polo sleepwear men quality men clothing can last a lifetime
These businesses help extend the life of men clothing and footwear:
Brooks Brothers will reline a pair of dress trousers starting at $50; a suit jacket or sport coat begins at $200. Ties can be fixed for $10 and up. They will consider any denim from their collection for repair. Movements are 100 percent covered and will be repaired or replaced at no charge. A new lining is in the $100 range.
When Zach Moore opened the box, he almost didn recognize his shoes.
Bought at Larrimor his shoes had been sent to be recrafted at the Allen Edmonds factory in Wisconsin.
“I love these shoes, and I wear them three or four times a week for work in all kinds of weather,” says Moore, a Franklin Park resident who works in investments. “I am hard on my shoes. . Salt from the sidewalks and the streets had discolored the leather and the heel, and the soles were worn. When I took them out of the box, they looked brand new, and when I put them on, they fit like a glove.”
Retaining the value of an item of clothing can often be done with a bit of assistance. Companies such as Allen Edmonds, True Religion jeans and Tommy Bahama, as well as men stores such as Brooks Brothers, Larrimor and Joseph Orlando, Downtown, and Lapels A Fine Mens Clothier in Greensburg, can repair rips in a suit coat, fix a crack in a shoe or replace buttons.
“Men can have longevity with clothing and accessories,” says Kevin Miscik, owner of Lapels. “Take a suit, for instance. The jacket and pants can be taken in or out depending on if he loses or gains weight. Bruce Boyer of “True Style” (Basic Books, $26.99), a book about the history and principles of classic menswear set to be released Sept. 8.
Boyer of Bethlehem is a renowned expert on menswear and men fashion, and he has helped to curate several fashion exhibits at The Museum at the Fashion Institute of Technology. Investing in quality fashion will be less expensive in the long run, he says.
“Consider the longevity of an item and take care of it,” Boyer says. “Keep your shoes polished and get your shoes repaired. I have some shoes that easily are 30 years old. Get your clothing cleaned and repaired by a quality tailor.”
Boyer says today men care about their clothes, and, thanks to the Internet, they are more informed on fashion, quality, cost and how and where to get something fixed.
Spending more on a suit is worth it, says Matthew Marden, fashion director for Details, a men luxury magazine. But whether a guy opts for something new versus putting money into something he already owns depends on the person and on cost.
“In most cases, more expensive translates to better fabrics and construction and tailoring resulting in a garment that will last longer,” Marden says. “If you not willing to spend money on the suit, invest your money in tailoring, which will make a huge difference.”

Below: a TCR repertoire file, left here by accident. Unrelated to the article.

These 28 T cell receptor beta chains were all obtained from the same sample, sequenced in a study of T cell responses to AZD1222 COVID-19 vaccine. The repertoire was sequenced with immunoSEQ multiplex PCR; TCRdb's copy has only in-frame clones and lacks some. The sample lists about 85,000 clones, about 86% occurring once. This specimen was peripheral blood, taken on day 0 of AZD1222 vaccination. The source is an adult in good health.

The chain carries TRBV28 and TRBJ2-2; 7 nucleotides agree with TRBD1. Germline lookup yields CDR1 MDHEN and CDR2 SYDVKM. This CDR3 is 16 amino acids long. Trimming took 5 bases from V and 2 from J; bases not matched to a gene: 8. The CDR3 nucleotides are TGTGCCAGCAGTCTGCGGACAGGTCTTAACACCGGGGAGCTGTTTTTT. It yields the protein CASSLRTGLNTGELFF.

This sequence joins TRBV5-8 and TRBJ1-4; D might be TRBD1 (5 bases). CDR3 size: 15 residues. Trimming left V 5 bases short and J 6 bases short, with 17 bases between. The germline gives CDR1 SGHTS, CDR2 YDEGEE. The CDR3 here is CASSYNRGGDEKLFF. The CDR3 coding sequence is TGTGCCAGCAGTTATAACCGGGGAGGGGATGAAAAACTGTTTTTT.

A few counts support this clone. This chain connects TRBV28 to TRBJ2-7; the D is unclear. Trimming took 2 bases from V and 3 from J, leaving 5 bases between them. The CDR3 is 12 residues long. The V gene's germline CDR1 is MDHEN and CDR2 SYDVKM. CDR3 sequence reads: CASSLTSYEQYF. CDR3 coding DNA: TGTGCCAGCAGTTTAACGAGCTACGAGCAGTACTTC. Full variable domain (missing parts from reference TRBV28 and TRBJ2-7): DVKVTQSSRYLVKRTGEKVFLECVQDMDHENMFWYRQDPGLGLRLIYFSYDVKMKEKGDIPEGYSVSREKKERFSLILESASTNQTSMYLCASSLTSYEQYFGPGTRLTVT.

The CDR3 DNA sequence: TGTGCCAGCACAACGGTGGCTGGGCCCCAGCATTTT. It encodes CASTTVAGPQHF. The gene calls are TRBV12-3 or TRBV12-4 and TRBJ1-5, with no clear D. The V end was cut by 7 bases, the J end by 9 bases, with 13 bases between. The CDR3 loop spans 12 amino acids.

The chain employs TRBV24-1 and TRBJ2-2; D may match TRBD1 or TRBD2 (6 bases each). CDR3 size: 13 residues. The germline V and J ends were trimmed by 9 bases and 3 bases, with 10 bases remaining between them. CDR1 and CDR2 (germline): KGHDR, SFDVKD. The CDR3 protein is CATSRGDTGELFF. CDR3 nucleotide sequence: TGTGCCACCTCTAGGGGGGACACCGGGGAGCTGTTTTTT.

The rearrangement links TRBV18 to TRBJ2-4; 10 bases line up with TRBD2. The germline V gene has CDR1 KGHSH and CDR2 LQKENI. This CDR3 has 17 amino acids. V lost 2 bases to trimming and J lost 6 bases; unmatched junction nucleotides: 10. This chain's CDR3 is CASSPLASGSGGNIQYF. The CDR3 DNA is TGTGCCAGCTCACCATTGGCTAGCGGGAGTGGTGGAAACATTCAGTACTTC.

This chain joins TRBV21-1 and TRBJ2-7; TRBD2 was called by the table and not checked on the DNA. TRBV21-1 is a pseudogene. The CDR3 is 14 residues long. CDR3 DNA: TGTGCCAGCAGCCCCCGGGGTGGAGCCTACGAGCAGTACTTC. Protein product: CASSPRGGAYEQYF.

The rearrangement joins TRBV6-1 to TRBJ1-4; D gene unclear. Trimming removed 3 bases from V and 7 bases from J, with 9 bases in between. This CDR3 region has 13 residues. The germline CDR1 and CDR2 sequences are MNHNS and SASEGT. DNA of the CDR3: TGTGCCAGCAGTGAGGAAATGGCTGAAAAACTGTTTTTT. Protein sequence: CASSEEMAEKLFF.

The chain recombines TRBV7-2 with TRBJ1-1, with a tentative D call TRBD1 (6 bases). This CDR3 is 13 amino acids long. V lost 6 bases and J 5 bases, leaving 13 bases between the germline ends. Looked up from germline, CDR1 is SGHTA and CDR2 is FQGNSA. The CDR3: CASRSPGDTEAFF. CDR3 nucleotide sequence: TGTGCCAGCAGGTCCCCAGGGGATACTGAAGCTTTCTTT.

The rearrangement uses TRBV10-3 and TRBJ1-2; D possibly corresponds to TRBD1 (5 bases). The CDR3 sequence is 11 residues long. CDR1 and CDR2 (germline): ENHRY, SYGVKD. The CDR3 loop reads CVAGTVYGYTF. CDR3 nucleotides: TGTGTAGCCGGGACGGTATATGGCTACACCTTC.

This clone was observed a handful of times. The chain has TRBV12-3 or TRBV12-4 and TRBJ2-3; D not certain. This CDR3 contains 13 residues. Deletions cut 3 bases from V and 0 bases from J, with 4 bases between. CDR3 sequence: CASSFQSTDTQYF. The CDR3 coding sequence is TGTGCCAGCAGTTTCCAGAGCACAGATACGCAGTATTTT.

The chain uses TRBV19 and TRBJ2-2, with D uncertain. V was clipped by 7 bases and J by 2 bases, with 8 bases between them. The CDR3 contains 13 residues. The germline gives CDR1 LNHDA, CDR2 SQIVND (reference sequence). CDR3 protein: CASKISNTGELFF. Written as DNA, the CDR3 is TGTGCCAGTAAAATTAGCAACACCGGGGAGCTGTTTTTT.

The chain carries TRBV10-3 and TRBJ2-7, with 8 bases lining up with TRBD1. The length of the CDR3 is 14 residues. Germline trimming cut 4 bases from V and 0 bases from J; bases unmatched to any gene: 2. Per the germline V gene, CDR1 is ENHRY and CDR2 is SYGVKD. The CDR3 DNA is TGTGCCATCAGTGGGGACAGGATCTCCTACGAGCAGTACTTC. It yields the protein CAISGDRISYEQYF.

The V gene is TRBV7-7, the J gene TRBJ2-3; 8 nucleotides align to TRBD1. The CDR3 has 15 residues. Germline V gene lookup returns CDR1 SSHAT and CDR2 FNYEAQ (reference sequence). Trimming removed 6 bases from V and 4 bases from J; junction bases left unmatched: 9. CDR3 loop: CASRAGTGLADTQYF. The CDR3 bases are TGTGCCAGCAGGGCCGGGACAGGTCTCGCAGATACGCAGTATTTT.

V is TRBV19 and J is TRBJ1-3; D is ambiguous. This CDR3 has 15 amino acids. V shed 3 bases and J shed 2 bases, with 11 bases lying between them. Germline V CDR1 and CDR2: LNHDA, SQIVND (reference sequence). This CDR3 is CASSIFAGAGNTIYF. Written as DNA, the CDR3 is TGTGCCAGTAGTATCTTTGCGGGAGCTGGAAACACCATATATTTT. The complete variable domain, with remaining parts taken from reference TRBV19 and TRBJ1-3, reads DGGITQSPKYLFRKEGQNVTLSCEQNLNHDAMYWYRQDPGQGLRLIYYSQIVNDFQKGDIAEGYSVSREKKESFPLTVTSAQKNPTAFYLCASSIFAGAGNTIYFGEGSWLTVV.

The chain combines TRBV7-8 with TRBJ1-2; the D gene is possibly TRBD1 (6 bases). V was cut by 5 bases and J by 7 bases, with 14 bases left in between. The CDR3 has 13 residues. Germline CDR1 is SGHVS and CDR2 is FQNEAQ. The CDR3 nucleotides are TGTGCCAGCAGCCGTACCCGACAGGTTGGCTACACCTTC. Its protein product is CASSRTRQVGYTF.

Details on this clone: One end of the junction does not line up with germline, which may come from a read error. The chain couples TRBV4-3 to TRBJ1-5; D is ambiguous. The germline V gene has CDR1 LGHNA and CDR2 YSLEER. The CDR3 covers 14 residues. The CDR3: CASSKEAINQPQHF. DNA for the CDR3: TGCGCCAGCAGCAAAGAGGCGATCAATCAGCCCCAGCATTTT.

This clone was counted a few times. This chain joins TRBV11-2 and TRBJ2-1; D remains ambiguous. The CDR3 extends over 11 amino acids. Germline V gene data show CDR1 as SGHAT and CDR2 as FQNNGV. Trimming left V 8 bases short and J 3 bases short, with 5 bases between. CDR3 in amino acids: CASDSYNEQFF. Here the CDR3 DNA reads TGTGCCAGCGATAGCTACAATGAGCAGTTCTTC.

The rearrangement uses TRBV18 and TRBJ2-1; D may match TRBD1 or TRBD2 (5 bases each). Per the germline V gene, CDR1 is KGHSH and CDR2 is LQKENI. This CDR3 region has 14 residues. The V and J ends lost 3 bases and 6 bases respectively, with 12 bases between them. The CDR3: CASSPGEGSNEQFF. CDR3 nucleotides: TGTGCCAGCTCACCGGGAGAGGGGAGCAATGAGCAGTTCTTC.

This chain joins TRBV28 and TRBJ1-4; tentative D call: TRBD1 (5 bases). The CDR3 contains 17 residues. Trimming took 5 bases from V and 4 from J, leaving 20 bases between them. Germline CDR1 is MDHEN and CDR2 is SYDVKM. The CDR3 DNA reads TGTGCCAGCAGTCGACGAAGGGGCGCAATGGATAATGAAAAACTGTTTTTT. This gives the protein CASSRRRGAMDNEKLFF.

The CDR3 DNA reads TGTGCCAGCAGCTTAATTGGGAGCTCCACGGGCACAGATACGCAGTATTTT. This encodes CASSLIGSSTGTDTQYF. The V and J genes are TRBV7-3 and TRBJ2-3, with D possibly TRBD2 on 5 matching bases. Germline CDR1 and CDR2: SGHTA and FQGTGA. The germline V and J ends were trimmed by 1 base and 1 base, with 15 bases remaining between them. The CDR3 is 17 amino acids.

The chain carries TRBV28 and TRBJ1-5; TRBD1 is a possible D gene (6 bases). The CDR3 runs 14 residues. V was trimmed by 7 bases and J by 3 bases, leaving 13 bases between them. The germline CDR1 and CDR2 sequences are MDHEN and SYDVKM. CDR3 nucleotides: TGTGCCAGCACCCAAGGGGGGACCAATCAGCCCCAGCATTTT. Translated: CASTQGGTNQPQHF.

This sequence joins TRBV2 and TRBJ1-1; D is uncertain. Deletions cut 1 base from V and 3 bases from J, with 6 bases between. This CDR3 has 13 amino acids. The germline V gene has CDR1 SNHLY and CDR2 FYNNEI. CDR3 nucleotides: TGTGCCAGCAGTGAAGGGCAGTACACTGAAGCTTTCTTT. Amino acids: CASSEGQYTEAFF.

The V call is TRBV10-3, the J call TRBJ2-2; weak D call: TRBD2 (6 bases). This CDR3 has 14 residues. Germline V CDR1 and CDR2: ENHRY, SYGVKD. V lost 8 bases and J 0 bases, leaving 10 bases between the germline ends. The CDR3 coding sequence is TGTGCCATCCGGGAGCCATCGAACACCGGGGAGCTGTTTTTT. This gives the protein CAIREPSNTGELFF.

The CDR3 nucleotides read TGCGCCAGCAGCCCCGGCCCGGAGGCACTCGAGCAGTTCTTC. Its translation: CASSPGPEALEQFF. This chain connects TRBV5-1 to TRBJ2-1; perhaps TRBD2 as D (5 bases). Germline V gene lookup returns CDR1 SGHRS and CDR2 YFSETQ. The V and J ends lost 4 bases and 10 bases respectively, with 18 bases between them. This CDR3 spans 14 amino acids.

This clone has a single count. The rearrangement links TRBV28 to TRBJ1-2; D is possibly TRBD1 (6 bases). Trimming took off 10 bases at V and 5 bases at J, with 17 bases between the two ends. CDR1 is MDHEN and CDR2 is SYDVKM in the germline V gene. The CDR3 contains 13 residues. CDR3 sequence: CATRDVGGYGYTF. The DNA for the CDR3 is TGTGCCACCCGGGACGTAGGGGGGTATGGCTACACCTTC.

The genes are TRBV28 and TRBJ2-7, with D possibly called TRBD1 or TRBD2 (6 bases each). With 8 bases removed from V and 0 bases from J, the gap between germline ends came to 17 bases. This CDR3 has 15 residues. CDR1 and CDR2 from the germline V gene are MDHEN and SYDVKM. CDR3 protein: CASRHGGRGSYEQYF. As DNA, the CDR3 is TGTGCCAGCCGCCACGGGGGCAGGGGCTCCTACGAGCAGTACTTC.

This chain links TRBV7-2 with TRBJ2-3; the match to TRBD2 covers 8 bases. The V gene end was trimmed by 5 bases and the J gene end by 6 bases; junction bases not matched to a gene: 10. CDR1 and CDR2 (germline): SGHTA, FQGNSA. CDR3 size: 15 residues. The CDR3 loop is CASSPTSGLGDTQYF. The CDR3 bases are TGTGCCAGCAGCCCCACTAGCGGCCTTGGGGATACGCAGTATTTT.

Marden applauds brands that offer a repair, replace or refurbish program. It the ultimate in customer service.
For retail stores, manufacturers and designers, customer service is critical.
“It about keeping customers for life,” Boyer says. “And many of these stores take care of their customers, who continue to come back.”
That is so important, says Tom Michael, co owner of Larrimor Downtown, with Lisa Slesinger. He says they strive to help customers keep clothing and accessories looking sharp such as taking care of the Allen Edmonds shoes for Moore.
“For Allen Edmonds, it a tradition that they can be worn for years,” says Larrimor Greg Gratton. “They don go out of style, and when they re craft them, they look almost new.”
But repairs don always come cheap.
If a guy has a treasure and he wants to find a way to repair, restore or preserve it, there is a cost associated with that, says Arthur Wayne, vice president of global public relations for Brooks Brothers.
“Something minor we will fix, like a button that falls off, no questions asked,” Wayne says. “But to reline a jacket or restore leather on a briefcase, that is different. The customer has to be realistic in his expectations. He might want to reline a jacket, but repairing a dress shirt that is frayed at the neck is probably not realistic.
“We evaluate each piece and give advice to the customer as to what might be needed. Some things are more easily done than others. . If you can get more years out of it, then we want you to be able to do that.”
Joseph Orlando Jr., president of Joseph Orlando, Downtown, suggests using his in store tailor for most items requiring repair.
“Each situation is different, so we invite customers to bring us the item and let us take a look at it and let them know what we think about it,” Orlando says. “We strive to stand behind the products we sell.”